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UC Berkeley Wellness Letter - Buying Guide for mattresses

From the UC Berkeley Wellness Letter......


"Have Swedish scientists really created "the world's best bed," guaranteed to give you "83% better sleep" and "recommended by 25,000 doctors and sleep clinics"? Is a hard mattress better for your back than a soft one? No and no. The idea that there is a "best" bed exists mostly in ad copy. A hard mattress might be excellent, but only if that's what feels comfortable to you. If you like a softer mattress, your back will be fine. There is such a thing as too hard. There is no scientific consensus on what makes a good mattress. Your mattress is a health issue only if it is uncomfortable and interferes with your sleep and/or leaves you with a backache.

Comfort depends on a balance of heat, moisture and pressure against points of the body. A small study published in Applied Ergonomics recently found that "most commercially available mattresses are likely to be rated at least 'reasonably comfortable' by most potential purchasers." Comfort is subjective. Around the world, people sleep comfortably on straw mats or the floor, in hammocks, and on mattresses of every description. This is one category, at least, where what feels good is good.


If your mattress has developed peaks and valleys or sags in the center, or if a coil is poking out, or if it's just not comfortable, you need a new one. Mattresses wear out at different rates.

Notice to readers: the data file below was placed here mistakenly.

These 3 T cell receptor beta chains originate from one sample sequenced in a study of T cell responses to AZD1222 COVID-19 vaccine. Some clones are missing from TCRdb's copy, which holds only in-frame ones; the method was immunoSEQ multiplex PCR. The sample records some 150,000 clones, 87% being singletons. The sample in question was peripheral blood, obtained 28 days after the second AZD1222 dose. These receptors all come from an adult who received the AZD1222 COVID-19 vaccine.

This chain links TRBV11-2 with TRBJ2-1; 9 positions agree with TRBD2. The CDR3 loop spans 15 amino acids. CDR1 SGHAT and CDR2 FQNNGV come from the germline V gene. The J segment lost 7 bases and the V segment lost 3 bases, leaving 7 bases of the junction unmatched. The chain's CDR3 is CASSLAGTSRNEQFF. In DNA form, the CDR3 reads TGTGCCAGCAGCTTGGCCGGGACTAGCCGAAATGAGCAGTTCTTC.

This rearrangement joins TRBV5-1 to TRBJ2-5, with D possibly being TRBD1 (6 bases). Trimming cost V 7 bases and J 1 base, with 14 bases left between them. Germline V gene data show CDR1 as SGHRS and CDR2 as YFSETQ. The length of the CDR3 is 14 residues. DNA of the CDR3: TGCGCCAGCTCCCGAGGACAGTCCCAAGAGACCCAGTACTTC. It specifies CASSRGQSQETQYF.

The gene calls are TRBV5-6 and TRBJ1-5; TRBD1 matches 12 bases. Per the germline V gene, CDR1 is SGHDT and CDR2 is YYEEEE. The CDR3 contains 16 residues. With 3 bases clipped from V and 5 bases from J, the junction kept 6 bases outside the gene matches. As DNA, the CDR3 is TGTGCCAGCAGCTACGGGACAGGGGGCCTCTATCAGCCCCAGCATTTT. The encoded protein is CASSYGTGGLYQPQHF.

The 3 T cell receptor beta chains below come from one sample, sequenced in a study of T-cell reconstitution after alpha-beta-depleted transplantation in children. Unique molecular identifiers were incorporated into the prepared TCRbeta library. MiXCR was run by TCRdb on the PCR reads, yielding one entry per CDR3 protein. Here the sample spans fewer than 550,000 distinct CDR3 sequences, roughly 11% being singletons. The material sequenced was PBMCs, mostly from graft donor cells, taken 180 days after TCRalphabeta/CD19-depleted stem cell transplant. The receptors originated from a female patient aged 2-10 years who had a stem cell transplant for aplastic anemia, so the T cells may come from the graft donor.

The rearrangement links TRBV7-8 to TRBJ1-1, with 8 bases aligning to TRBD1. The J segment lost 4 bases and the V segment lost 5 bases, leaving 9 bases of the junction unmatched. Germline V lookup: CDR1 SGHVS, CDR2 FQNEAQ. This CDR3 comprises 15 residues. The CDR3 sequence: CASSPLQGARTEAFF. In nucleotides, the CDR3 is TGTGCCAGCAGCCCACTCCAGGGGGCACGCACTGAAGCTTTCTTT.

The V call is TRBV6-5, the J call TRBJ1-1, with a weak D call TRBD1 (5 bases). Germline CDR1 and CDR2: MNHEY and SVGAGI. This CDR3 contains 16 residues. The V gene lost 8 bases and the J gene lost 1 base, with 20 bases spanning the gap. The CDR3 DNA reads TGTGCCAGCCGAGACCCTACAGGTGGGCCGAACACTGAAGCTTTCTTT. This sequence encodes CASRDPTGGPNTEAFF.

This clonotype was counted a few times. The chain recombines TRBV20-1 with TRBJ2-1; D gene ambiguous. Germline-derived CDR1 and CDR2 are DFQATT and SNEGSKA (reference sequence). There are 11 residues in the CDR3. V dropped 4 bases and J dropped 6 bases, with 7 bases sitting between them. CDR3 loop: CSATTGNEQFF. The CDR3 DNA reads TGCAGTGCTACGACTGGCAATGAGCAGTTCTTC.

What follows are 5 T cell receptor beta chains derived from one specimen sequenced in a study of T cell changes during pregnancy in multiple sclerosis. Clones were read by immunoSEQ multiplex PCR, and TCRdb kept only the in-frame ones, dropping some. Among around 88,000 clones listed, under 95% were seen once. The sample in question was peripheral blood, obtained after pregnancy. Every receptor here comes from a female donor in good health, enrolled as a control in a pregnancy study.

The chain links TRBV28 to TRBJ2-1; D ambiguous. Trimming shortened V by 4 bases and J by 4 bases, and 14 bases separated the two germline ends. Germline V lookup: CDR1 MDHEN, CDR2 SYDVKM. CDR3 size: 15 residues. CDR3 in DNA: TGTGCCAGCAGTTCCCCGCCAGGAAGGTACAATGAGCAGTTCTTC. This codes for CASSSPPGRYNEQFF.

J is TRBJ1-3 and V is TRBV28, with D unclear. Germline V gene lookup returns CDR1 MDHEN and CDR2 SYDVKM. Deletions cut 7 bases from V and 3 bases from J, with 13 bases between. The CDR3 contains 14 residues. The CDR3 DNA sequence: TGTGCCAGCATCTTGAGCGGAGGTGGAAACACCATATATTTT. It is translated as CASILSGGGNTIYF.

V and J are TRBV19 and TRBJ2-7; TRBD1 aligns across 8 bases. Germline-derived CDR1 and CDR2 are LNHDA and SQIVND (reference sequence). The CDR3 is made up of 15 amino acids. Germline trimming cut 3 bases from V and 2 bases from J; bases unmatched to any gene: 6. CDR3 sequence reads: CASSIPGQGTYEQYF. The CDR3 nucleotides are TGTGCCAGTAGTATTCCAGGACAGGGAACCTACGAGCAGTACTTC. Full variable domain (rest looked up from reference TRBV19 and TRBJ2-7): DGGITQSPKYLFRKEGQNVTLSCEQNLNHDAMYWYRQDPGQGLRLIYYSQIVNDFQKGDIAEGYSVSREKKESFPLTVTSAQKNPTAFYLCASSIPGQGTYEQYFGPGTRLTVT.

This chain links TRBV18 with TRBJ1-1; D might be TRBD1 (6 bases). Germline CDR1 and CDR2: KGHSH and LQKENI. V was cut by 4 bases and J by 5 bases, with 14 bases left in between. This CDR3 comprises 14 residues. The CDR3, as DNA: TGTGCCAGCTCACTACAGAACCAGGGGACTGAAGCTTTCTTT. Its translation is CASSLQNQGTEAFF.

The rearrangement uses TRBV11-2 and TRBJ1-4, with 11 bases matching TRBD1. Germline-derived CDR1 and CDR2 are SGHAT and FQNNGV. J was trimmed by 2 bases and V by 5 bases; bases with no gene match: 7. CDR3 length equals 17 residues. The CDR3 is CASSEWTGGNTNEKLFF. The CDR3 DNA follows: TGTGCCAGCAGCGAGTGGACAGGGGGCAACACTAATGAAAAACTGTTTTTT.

If your mattress is too hard but in good shape, an inexpensive layer of foam or a down-filled liner (feather bed) may correct the problem and save replacing the mattress.

Many people find an inner-spring mattress atop a box spring most comfortable. Others like a foam mattress on a platform. Still others sleep well on a futon. Some people like water beds. Whatever works for you is okay. The trend today is toward bigger beds - king or queen size - and thicker mattresses.

When buying a mattress from a store, do the Goldilocks test before buying: stretch out full length and see how it feels. If you share your bed, take your partner along for the test. If you order a mattress from one of the 800-number services, make sure you have a comfort guarantee, so that you can return the mattress if you don't like it. A comfort guarantee is a good idea even from a store - though you can never be certain the guarantee will be honored.

Comparison shopping for a mattress is difficult. The cheaper generic mattress at one store may be identical to the pricer brand-name model at another store - but it's hard to know. There is no industry standard on the definition of "firm," "extra-firm," and so on. A salesperson in a bedding chain store is sure to tell you to "invest" in your mattress and to emphasize that you spend one-third of your life in bed. He/she may be right, and the most expensive mattress may turn out to be the most comfortable and durable. But it may not."

- UC Berkeley Wellness Letter, November 1999


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